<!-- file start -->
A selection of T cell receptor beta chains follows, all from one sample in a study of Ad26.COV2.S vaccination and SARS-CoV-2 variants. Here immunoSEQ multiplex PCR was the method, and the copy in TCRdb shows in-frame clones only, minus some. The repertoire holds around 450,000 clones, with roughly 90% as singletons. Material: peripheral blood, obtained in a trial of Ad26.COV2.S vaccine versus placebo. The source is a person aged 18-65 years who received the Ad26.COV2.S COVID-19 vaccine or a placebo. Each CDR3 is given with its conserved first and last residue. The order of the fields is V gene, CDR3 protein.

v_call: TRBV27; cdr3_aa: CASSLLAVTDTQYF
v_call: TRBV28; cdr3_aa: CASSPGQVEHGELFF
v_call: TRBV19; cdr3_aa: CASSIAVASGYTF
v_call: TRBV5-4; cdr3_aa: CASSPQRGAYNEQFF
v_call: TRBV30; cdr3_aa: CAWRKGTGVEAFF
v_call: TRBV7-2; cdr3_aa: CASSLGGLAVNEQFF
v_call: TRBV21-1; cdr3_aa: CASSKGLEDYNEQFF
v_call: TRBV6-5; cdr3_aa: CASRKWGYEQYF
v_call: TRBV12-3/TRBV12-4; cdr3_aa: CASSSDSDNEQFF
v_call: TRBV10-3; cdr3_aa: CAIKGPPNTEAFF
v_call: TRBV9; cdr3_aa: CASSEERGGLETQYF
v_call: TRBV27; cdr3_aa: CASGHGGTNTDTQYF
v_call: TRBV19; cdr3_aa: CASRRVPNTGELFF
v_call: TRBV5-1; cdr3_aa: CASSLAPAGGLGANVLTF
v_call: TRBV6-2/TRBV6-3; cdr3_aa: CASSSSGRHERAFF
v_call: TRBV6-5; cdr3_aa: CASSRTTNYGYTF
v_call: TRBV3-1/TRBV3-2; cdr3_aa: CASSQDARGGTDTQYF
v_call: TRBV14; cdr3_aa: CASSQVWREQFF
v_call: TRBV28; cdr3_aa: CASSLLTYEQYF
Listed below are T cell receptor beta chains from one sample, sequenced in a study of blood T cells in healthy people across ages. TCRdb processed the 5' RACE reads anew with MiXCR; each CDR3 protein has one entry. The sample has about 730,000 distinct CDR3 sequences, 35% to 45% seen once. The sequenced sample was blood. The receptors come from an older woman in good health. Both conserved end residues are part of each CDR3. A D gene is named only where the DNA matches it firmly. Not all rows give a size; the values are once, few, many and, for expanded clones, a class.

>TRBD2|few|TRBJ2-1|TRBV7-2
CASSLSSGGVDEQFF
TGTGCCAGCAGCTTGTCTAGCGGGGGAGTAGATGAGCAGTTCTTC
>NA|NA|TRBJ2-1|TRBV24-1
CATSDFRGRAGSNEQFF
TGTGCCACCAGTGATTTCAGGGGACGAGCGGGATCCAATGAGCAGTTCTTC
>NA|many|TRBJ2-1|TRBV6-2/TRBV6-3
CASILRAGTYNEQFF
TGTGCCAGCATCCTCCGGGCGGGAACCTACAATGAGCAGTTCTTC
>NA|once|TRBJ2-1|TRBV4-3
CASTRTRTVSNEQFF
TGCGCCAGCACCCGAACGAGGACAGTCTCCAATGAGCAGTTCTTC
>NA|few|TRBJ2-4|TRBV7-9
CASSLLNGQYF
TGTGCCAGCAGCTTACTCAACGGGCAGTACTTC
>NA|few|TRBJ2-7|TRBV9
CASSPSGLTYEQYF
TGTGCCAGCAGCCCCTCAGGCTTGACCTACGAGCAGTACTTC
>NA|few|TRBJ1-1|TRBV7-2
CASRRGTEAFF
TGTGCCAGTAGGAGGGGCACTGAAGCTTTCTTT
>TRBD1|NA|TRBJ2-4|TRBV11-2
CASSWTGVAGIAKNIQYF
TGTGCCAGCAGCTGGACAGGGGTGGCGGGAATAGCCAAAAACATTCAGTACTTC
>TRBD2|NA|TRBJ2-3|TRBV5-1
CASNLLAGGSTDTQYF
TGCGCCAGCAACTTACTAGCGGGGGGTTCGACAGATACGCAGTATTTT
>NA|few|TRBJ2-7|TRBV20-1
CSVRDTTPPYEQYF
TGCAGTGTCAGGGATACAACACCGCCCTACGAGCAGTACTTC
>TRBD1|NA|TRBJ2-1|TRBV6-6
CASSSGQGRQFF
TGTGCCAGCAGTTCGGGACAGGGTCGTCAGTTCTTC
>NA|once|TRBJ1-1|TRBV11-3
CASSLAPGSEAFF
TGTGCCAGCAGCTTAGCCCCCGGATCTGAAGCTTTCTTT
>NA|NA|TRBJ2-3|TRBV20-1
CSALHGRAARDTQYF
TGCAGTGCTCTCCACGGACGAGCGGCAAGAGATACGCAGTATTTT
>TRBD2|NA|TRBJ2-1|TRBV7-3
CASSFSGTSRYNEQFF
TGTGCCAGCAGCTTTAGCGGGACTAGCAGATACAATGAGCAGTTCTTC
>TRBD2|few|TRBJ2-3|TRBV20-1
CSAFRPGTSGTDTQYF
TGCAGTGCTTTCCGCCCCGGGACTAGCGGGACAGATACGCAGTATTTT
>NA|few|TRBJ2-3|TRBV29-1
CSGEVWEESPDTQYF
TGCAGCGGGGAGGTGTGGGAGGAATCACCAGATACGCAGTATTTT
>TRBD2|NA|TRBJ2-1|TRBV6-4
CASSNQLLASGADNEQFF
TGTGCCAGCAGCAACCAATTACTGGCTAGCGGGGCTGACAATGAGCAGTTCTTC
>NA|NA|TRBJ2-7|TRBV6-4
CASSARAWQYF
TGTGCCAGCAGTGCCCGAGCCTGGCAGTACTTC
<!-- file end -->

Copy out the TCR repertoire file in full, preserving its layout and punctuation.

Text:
A selection of T cell receptor beta chains follows, all from one sample in a study of Ad26.COV2.S vaccination and SARS-CoV-2 variants. Here immunoSEQ multiplex PCR was the method, and the copy in TCRdb shows in-frame clones only, minus some. The repertoire holds around 450,000 clones, with roughly 90% as singletons. Material: peripheral blood, obtained in a trial of Ad26.COV2.S vaccine versus placebo. The source is a person aged 18-65 years who received the Ad26.COV2.S COVID-19 vaccine or a placebo. Each CDR3 is given with its conserved first and last residue. The order of the fields is V gene, CDR3 protein.

v_call: TRBV27; cdr3_aa: CASSLLAVTDTQYF
v_call: TRBV28; cdr3_aa: CASSPGQVEHGELFF
v_call: TRBV19; cdr3_aa: CASSIAVASGYTF
v_call: TRBV5-4; cdr3_aa: CASSPQRGAYNEQFF
v_call: TRBV30; cdr3_aa: CAWRKGTGVEAFF
v_call: TRBV7-2; cdr3_aa: CASSLGGLAVNEQFF
v_call: TRBV21-1; cdr3_aa: CASSKGLEDYNEQFF
v_call: TRBV6-5; cdr3_aa: CASRKWGYEQYF
v_call: TRBV12-3/TRBV12-4; cdr3_aa: CASSSDSDNEQFF
v_call: TRBV10-3; cdr3_aa: CAIKGPPNTEAFF
v_call: TRBV9; cdr3_aa: CASSEERGGLETQYF
v_call: TRBV27; cdr3_aa: CASGHGGTNTDTQYF
v_call: TRBV19; cdr3_aa: CASRRVPNTGELFF
v_call: TRBV5-1; cdr3_aa: CASSLAPAGGLGANVLTF
v_call: TRBV6-2/TRBV6-3; cdr3_aa: CASSSSGRHERAFF
v_call: TRBV6-5; cdr3_aa: CASSRTTNYGYTF
v_call: TRBV3-1/TRBV3-2; cdr3_aa: CASSQDARGGTDTQYF
v_call: TRBV14; cdr3_aa: CASSQVWREQFF
v_call: TRBV28; cdr3_aa: CASSLLTYEQYF
Listed below are T cell receptor beta chains from one sample, sequenced in a study of blood T cells in healthy people across ages. TCRdb processed the 5' RACE reads anew with MiXCR; each CDR3 protein has one entry. The sample has about 730,000 distinct CDR3 sequences, 35% to 45% seen once. The sequenced sample was blood. The receptors come from an older woman in good health. Both conserved end residues are part of each CDR3. A D gene is named only where the DNA matches it firmly. Not all rows give a size; the values are once, few, many and, for expanded clones, a class.

>TRBD2|few|TRBJ2-1|TRBV7-2
CASSLSSGGVDEQFF
TGTGCCAGCAGCTTGTCTAGCGGGGGAGTAGATGAGCAGTTCTTC
>NA|NA|TRBJ2-1|TRBV24-1
CATSDFRGRAGSNEQFF
TGTGCCACCAGTGATTTCAGGGGACGAGCGGGATCCAATGAGCAGTTCTTC
>NA|many|TRBJ2-1|TRBV6-2/TRBV6-3
CASILRAGTYNEQFF
TGTGCCAGCATCCTCCGGGCGGGAACCTACAATGAGCAGTTCTTC
>NA|once|TRBJ2-1|TRBV4-3
CASTRTRTVSNEQFF
TGCGCCAGCACCCGAACGAGGACAGTCTCCAATGAGCAGTTCTTC
>NA|few|TRBJ2-4|TRBV7-9
CASSLLNGQYF
TGTGCCAGCAGCTTACTCAACGGGCAGTACTTC
>NA|few|TRBJ2-7|TRBV9
CASSPSGLTYEQYF
TGTGCCAGCAGCCCCTCAGGCTTGACCTACGAGCAGTACTTC
>NA|few|TRBJ1-1|TRBV7-2
CASRRGTEAFF
TGTGCCAGTAGGAGGGGCACTGAAGCTTTCTTT
>TRBD1|NA|TRBJ2-4|TRBV11-2
CASSWTGVAGIAKNIQYF
TGTGCCAGCAGCTGGACAGGGGTGGCGGGAATAGCCAAAAACATTCAGTACTTC
>TRBD2|NA|TRBJ2-3|TRBV5-1
CASNLLAGGSTDTQYF
TGCGCCAGCAACTTACTAGCGGGGGGTTCGACAGATACGCAGTATTTT
>NA|few|TRBJ2-7|TRBV20-1
CSVRDTTPPYEQYF
TGCAGTGTCAGGGATACAACACCGCCCTACGAGCAGTACTTC
>TRBD1|NA|TRBJ2-1|TRBV6-6
CASSSGQGRQFF
TGTGCCAGCAGTTCGGGACAGGGTCGTCAGTTCTTC
>NA|once|TRBJ1-1|TRBV11-3
CASSLAPGSEAFF
TGTGCCAGCAGCTTAGCCCCCGGATCTGAAGCTTTCTTT
>NA|NA|TRBJ2-3|TRBV20-1
CSALHGRAARDTQYF
TGCAGTGCTCTCCACGGACGAGCGGCAAGAGATACGCAGTATTTT
>TRBD2|NA|TRBJ2-1|TRBV7-3
CASSFSGTSRYNEQFF
TGTGCCAGCAGCTTTAGCGGGACTAGCAGATACAATGAGCAGTTCTTC
>TRBD2|few|TRBJ2-3|TRBV20-1
CSAFRPGTSGTDTQYF
TGCAGTGCTTTCCGCCCCGGGACTAGCGGGACAGATACGCAGTATTTT
>NA|few|TRBJ2-3|TRBV29-1
CSGEVWEESPDTQYF
TGCAGCGGGGAGGTGTGGGAGGAATCACCAGATACGCAGTATTTT
>TRBD2|NA|TRBJ2-1|TRBV6-4
CASSNQLLASGADNEQFF
TGTGCCAGCAGCAACCAATTACTGGCTAGCGGGGCTGACAATGAGCAGTTCTTC
>NA|NA|TRBJ2-7|TRBV6-4
CASSARAWQYF
TGTGCCAGCAGTGCCCGAGCCTGGCAGTACTTC